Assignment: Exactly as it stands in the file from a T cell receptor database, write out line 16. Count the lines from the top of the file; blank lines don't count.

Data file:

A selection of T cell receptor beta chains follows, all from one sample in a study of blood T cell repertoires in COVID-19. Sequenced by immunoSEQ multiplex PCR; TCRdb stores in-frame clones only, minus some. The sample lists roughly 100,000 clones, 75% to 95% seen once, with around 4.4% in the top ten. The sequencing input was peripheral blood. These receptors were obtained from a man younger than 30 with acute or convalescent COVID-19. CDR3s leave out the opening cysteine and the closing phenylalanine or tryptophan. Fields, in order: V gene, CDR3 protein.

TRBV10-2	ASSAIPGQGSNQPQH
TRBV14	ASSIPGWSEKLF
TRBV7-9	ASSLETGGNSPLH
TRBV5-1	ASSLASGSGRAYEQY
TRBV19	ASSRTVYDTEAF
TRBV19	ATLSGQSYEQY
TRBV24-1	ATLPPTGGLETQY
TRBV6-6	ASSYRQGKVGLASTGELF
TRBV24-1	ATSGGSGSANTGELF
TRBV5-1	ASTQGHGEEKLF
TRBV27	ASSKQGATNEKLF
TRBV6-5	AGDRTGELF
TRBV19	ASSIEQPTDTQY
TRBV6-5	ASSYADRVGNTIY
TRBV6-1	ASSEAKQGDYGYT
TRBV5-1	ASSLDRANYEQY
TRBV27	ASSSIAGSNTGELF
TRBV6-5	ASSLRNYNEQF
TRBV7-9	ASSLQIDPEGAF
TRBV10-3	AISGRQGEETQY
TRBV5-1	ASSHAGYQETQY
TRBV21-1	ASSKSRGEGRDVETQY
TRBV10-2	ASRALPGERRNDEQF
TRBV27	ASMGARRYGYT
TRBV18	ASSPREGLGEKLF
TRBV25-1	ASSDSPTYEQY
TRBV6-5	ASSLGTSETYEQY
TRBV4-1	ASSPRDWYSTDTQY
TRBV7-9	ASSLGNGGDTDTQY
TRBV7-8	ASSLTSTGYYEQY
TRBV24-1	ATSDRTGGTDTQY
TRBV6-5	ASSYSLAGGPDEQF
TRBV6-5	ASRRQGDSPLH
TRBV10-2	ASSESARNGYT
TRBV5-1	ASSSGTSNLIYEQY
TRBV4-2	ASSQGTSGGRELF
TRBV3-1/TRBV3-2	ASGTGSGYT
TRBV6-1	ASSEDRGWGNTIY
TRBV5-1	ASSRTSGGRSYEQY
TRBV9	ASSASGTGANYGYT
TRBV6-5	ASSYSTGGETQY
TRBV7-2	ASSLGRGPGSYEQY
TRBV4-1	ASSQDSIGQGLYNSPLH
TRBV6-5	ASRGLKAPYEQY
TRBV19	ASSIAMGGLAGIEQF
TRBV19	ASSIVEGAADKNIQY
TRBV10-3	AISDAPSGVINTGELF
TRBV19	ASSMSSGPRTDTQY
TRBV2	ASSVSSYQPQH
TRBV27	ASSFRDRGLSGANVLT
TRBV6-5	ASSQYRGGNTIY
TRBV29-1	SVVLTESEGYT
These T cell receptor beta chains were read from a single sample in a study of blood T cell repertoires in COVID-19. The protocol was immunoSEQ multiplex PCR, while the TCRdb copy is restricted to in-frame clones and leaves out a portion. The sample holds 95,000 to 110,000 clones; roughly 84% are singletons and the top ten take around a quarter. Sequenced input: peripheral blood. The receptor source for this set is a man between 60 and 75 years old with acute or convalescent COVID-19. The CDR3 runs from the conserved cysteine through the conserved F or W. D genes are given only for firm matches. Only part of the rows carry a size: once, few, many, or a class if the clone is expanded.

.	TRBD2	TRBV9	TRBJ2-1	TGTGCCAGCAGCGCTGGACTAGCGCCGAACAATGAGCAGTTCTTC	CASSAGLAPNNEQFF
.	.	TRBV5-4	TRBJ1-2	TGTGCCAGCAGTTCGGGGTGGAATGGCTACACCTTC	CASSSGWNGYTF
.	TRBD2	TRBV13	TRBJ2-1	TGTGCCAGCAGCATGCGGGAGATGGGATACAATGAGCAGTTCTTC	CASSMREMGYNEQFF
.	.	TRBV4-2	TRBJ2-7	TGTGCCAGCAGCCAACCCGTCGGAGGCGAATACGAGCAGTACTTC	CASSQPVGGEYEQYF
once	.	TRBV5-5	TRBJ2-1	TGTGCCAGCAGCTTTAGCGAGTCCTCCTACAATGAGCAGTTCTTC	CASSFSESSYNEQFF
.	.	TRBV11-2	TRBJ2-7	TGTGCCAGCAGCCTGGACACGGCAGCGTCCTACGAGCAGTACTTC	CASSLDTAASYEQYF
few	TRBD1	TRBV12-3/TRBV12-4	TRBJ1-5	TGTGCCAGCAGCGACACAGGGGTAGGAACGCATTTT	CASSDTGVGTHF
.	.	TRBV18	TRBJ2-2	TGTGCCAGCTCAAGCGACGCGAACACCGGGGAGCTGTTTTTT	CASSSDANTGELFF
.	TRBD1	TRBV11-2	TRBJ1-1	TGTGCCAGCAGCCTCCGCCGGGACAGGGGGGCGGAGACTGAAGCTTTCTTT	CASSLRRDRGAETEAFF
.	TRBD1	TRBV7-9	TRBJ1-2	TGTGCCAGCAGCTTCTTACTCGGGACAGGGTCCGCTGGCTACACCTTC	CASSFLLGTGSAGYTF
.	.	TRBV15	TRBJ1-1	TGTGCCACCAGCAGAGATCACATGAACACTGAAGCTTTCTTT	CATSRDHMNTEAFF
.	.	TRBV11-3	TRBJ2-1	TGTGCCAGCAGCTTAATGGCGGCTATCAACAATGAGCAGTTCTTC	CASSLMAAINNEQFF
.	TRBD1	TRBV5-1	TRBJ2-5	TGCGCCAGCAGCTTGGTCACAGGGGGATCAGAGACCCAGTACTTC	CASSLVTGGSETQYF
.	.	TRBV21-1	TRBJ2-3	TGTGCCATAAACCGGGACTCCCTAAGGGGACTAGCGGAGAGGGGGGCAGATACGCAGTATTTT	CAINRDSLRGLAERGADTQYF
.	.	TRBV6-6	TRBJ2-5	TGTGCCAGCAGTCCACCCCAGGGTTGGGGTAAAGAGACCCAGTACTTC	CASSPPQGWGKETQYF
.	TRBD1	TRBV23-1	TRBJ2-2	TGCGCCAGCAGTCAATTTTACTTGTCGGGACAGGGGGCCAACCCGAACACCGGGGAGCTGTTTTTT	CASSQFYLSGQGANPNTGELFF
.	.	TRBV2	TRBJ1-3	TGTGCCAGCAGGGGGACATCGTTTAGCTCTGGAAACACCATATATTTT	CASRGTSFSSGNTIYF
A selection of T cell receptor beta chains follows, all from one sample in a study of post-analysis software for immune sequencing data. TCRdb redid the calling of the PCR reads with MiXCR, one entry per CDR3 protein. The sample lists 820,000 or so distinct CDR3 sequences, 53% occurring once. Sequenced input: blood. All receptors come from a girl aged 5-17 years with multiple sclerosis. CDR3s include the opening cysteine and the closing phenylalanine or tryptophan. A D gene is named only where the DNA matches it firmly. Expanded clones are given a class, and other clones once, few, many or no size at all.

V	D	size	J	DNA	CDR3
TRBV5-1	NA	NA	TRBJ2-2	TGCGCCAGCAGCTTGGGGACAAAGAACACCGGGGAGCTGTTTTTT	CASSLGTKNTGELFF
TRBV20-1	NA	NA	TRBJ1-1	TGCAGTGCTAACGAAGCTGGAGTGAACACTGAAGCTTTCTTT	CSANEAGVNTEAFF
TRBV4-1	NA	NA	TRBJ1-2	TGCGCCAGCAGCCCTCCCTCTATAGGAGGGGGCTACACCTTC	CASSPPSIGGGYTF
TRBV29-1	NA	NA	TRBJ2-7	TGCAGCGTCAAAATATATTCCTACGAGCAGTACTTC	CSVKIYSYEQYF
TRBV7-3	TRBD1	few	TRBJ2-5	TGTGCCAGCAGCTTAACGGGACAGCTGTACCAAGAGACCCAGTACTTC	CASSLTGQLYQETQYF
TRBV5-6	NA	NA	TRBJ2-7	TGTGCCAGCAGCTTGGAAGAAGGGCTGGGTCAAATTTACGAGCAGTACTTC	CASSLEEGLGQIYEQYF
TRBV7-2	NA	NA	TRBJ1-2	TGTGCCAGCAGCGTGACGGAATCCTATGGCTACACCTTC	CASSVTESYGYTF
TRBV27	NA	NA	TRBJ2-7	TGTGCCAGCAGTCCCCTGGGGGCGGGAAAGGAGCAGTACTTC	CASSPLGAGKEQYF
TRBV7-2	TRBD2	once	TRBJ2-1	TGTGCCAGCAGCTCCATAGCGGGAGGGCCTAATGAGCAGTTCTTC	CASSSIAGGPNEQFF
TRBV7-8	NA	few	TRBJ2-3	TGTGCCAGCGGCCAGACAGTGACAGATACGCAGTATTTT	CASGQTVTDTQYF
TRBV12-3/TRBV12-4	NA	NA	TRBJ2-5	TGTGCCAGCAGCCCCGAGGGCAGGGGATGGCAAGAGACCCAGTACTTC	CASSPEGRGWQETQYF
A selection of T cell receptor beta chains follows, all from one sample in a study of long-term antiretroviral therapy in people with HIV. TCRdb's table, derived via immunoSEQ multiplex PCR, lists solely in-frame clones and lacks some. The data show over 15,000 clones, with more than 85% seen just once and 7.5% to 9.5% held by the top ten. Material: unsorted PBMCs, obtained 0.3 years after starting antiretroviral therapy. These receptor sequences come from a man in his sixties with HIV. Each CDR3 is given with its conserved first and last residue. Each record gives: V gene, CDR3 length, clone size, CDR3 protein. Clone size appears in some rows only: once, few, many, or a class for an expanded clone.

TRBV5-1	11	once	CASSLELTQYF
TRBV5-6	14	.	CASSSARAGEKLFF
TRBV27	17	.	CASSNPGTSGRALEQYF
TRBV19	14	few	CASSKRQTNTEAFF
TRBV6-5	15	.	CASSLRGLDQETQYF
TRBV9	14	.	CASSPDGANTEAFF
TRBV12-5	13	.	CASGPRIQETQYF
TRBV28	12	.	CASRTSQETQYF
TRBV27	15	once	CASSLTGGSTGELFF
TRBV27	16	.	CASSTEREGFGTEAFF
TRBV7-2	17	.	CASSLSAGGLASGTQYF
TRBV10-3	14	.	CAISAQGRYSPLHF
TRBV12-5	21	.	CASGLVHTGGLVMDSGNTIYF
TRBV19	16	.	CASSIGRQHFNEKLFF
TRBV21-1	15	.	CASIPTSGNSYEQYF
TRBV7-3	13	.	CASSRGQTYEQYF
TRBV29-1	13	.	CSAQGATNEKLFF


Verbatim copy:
TRBV6-1	ASSEAKQGDYGYT